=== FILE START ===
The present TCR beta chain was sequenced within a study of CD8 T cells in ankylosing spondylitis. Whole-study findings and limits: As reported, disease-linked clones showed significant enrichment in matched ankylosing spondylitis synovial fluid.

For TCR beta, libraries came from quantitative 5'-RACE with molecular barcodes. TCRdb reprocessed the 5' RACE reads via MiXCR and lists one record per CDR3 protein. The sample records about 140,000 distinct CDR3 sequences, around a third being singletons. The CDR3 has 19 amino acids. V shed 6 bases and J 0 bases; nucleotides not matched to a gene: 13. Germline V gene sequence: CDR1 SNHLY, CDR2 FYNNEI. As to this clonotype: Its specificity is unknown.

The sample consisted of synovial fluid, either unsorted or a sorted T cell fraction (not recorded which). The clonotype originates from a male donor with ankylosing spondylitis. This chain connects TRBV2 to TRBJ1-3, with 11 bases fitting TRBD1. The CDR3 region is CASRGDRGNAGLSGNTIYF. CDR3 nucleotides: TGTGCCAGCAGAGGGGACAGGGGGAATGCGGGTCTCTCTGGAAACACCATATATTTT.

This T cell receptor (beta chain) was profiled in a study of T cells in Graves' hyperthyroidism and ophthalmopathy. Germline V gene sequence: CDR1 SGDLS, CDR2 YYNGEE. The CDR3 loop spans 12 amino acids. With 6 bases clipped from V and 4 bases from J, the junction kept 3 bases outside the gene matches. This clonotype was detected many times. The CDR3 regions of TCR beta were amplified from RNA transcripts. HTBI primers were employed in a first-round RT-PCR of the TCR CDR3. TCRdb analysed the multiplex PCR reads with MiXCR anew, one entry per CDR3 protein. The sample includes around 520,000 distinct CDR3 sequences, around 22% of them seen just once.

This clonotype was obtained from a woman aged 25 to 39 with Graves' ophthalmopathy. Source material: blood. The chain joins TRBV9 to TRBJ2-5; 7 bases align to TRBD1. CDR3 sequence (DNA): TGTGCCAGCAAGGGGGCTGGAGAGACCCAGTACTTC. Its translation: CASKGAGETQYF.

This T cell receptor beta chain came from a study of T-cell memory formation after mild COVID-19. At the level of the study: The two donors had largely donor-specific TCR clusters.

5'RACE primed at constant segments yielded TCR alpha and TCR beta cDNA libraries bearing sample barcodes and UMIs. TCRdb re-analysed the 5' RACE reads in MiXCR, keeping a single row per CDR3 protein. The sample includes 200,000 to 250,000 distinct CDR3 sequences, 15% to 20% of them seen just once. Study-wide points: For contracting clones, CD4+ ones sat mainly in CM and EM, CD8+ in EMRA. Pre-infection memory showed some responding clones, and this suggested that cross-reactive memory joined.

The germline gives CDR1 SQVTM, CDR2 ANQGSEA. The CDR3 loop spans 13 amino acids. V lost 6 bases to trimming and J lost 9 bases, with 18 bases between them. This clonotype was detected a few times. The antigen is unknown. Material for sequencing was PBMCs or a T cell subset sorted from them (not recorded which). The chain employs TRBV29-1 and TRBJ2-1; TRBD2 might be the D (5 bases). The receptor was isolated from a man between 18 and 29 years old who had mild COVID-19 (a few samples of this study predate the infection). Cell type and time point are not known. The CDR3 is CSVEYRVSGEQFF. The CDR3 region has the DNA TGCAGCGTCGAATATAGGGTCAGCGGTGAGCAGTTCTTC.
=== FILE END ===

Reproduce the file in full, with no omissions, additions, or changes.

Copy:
The present TCR beta chain was sequenced within a study of CD8 T cells in ankylosing spondylitis. Whole-study findings and limits: As reported, disease-linked clones showed significant enrichment in matched ankylosing spondylitis synovial fluid.

For TCR beta, libraries came from quantitative 5'-RACE with molecular barcodes. TCRdb reprocessed the 5' RACE reads via MiXCR and lists one record per CDR3 protein. The sample records about 140,000 distinct CDR3 sequences, around a third being singletons. The CDR3 has 19 amino acids. V shed 6 bases and J 0 bases; nucleotides not matched to a gene: 13. Germline V gene sequence: CDR1 SNHLY, CDR2 FYNNEI. As to this clonotype: Its specificity is unknown.

The sample consisted of synovial fluid, either unsorted or a sorted T cell fraction (not recorded which). The clonotype originates from a male donor with ankylosing spondylitis. This chain connects TRBV2 to TRBJ1-3, with 11 bases fitting TRBD1. The CDR3 region is CASRGDRGNAGLSGNTIYF. CDR3 nucleotides: TGTGCCAGCAGAGGGGACAGGGGGAATGCGGGTCTCTCTGGAAACACCATATATTTT.

This T cell receptor (beta chain) was profiled in a study of T cells in Graves' hyperthyroidism and ophthalmopathy. Germline V gene sequence: CDR1 SGDLS, CDR2 YYNGEE. The CDR3 loop spans 12 amino acids. With 6 bases clipped from V and 4 bases from J, the junction kept 3 bases outside the gene matches. This clonotype was detected many times. The CDR3 regions of TCR beta were amplified from RNA transcripts. HTBI primers were employed in a first-round RT-PCR of the TCR CDR3. TCRdb analysed the multiplex PCR reads with MiXCR anew, one entry per CDR3 protein. The sample includes around 520,000 distinct CDR3 sequences, around 22% of them seen just once.

This clonotype was obtained from a woman aged 25 to 39 with Graves' ophthalmopathy. Source material: blood. The chain joins TRBV9 to TRBJ2-5; 7 bases align to TRBD1. CDR3 sequence (DNA): TGTGCCAGCAAGGGGGCTGGAGAGACCCAGTACTTC. Its translation: CASKGAGETQYF.

This T cell receptor beta chain came from a study of T-cell memory formation after mild COVID-19. At the level of the study: The two donors had largely donor-specific TCR clusters.

5'RACE primed at constant segments yielded TCR alpha and TCR beta cDNA libraries bearing sample barcodes and UMIs. TCRdb re-analysed the 5' RACE reads in MiXCR, keeping a single row per CDR3 protein. The sample includes 200,000 to 250,000 distinct CDR3 sequences, 15% to 20% of them seen just once. Study-wide points: For contracting clones, CD4+ ones sat mainly in CM and EM, CD8+ in EMRA. Pre-infection memory showed some responding clones, and this suggested that cross-reactive memory joined.

The germline gives CDR1 SQVTM, CDR2 ANQGSEA. The CDR3 loop spans 13 amino acids. V lost 6 bases to trimming and J lost 9 bases, with 18 bases between them. This clonotype was detected a few times. The antigen is unknown. Material for sequencing was PBMCs or a T cell subset sorted from them (not recorded which). The chain employs TRBV29-1 and TRBJ2-1; TRBD2 might be the D (5 bases). The receptor was isolated from a man between 18 and 29 years old who had mild COVID-19 (a few samples of this study predate the infection). Cell type and time point are not known. The CDR3 is CSVEYRVSGEQFF. The CDR3 region has the DNA TGCAGCGTCGAATATAGGGTCAGCGGTGAGCAGTTCTTC.